I'm contemplating a sag resistor or building a switchable bucking transformer maybe target 117V depending on the switch Higher or Lower. That variac is heavy. I'll probably test both just to see what added sag would do.

All you need to do is either build one of these VINTAGE VOLTAGE ADAPTER or buy a commercial made one like the Brown Box. If you are knowledgeable enough to safely build it, you can do it for around $10-$30 in parts including adding your own digital voltage meter from Amazon or elsewhere like the brown box has.
 

LPman

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I like a 800 which hits like a jackhammer. When the notes kick like a drum. No sticky, saggy feelings, the response of the amp to the strummed notes is as fast as lightning. The player, the guitar and the amp is one. Can be unforgiving, but that's what I'm looking for. Master at noon, preamp at noon.

Then if I want the saggy, squishy power amp saturation I dime the master to 8 and get the big glasses cookin and let that machine gun tone of the 800 melt to mercury.

The ideal amp would be my '78 2204 which had the replaced high voltage Dagnall with the tasty stock Mustard caps and the plexi style small box head. I don't really like the look of the later heads. I was crazy to let that one go.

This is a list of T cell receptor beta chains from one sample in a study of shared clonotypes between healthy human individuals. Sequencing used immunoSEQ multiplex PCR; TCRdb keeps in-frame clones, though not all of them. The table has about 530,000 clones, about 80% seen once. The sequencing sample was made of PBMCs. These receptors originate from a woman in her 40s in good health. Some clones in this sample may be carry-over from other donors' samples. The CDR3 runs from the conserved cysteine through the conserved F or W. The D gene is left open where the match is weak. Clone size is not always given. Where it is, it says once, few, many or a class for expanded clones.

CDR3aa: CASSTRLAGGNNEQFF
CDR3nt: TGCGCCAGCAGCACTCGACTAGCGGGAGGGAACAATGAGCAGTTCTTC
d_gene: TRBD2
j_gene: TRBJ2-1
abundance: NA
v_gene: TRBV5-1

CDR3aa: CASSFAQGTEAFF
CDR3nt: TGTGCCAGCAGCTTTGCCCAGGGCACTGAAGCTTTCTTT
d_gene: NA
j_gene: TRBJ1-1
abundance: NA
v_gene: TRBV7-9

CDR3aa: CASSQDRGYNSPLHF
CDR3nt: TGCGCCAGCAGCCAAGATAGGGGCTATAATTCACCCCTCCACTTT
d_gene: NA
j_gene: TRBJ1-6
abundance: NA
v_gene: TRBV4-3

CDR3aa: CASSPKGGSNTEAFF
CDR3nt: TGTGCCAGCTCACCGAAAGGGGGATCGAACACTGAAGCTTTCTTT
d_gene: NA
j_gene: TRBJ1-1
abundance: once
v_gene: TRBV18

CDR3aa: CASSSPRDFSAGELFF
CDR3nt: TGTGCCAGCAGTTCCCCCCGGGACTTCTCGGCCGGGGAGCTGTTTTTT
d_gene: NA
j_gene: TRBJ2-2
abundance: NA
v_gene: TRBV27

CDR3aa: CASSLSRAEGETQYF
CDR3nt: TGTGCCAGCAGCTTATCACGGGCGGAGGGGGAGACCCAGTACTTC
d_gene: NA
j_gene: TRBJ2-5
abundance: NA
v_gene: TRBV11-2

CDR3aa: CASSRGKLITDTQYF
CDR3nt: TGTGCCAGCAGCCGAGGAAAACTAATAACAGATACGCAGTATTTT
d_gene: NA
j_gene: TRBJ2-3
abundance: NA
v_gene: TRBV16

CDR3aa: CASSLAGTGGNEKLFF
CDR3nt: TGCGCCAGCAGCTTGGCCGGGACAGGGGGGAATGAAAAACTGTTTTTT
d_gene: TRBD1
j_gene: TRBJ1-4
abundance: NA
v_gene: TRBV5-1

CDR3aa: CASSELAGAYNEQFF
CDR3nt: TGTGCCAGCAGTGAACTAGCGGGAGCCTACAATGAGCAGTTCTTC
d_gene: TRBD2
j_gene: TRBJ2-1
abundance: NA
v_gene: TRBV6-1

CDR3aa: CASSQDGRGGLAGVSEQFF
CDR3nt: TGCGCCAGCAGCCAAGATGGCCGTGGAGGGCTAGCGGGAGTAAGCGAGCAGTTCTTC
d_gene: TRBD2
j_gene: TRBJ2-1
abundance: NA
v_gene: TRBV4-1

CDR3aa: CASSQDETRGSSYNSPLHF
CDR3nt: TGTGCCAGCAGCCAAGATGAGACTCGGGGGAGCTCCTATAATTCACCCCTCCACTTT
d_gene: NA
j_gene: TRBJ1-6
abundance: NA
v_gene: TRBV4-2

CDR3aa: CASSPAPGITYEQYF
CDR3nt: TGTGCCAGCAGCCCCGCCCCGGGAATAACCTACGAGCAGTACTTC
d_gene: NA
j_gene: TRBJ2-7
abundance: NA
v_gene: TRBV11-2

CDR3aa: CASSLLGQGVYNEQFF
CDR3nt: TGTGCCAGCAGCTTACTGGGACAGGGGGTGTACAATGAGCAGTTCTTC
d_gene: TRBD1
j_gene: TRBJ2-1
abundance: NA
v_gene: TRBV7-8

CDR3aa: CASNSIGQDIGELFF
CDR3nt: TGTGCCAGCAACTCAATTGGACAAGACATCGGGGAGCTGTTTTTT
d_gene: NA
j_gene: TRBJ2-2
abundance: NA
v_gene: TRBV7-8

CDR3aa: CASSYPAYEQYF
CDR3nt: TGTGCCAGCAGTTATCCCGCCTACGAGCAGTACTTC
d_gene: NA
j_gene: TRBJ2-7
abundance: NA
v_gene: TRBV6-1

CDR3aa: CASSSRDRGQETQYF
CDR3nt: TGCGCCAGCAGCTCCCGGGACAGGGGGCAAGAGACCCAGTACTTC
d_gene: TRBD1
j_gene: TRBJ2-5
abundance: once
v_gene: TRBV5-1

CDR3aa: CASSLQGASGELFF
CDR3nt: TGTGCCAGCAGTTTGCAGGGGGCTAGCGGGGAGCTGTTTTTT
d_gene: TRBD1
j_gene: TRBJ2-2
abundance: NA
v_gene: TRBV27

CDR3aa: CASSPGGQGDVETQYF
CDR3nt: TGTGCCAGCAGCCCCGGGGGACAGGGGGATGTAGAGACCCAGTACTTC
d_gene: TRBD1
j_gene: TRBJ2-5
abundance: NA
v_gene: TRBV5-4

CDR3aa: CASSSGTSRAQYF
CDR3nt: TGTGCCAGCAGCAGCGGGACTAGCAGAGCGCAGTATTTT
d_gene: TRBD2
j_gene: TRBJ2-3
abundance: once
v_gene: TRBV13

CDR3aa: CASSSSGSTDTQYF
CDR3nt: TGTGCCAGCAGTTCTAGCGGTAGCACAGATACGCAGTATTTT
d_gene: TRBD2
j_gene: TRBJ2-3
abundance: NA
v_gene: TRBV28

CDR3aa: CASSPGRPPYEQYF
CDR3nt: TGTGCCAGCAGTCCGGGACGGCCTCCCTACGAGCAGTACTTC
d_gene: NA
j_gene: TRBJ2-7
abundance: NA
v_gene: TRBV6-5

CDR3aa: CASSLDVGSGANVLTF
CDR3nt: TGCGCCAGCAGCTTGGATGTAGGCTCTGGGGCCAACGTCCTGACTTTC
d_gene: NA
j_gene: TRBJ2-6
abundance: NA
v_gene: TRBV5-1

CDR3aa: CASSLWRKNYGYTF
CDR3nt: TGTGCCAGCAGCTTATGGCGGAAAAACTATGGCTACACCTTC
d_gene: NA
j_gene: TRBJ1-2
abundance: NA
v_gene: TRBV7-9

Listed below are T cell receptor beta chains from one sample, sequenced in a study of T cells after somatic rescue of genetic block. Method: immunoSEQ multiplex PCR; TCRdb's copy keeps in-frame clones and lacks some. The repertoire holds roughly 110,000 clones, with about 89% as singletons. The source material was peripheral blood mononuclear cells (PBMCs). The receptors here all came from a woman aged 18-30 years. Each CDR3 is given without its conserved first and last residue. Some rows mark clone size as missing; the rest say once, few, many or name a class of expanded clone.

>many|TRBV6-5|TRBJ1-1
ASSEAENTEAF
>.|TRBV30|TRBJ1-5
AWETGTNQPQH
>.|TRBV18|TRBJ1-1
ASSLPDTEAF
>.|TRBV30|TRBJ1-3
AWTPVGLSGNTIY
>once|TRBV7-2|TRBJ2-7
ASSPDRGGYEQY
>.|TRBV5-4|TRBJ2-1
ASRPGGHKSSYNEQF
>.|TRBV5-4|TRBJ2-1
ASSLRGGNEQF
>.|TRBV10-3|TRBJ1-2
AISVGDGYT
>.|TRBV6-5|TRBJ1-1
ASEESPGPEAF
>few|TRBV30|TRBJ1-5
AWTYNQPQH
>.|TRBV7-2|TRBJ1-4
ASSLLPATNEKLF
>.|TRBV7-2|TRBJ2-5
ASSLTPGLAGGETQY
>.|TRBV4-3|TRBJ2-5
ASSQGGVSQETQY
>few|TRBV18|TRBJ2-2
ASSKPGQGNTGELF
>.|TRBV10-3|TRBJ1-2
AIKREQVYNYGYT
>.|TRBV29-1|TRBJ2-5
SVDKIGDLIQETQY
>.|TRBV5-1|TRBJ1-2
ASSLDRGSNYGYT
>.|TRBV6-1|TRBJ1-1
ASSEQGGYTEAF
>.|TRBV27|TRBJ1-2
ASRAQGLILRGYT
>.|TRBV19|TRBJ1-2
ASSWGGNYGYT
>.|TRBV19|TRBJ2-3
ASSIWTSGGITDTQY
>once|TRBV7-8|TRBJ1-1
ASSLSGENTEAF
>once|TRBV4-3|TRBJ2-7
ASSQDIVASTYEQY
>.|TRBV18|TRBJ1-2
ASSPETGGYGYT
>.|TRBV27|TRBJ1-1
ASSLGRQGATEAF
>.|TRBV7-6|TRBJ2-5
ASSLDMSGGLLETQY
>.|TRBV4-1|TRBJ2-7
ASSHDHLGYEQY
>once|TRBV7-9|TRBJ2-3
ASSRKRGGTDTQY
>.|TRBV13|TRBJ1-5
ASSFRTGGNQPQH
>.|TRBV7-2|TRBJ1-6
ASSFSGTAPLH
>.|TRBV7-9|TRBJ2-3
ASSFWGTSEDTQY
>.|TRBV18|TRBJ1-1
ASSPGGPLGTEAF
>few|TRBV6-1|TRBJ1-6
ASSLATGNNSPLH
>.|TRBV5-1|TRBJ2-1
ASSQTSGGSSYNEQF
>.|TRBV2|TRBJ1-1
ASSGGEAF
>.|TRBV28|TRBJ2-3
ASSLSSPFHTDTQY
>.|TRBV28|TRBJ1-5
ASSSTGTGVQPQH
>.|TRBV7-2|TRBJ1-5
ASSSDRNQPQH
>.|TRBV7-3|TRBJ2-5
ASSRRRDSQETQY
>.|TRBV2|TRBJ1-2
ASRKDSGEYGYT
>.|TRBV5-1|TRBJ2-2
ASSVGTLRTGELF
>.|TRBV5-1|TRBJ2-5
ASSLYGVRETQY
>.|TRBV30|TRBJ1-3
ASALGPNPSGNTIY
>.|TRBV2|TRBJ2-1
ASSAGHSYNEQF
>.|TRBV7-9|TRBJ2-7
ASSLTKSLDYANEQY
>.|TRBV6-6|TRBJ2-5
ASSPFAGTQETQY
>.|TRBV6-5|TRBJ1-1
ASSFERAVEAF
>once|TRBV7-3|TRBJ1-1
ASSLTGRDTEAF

XTRXTR

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It is a whatchamacallit that lowers the AC, there are various designs to achieve it. Buck-boost type raises or lowers by the same amount say 10% depending which end you put on the source/Wall. From what I gather its a boost transformer if it raises voltage, and a buck if it lowers. e.g. 120 to 108 is a buck and 120 to 132 is a boost.

The vintage voltage adapter is a buck type design but as pointed out in the last sentence it can be wired to buck or boost if the line is connected to center tap B then A is a boost +6V and C is buck -6V

Buck or Boost terms have been around transformers and switching power supplies for sometime I guess. I only just looked into it recently.

Rob Robinette called his design a Bucking Transformer. I like his layout but it would be nice to have -6V for my amps and -12V if I ever get an old 60s model Marshall or Fender, or if they keep pushing the voltage higher, over time we might see 130V. Rob uses percentages of reduction I guess because in real life the transformers used to Buck act differently with actual wall AC applied - what ever that may be. This was posted in 2013 so the costs are off but simple enough.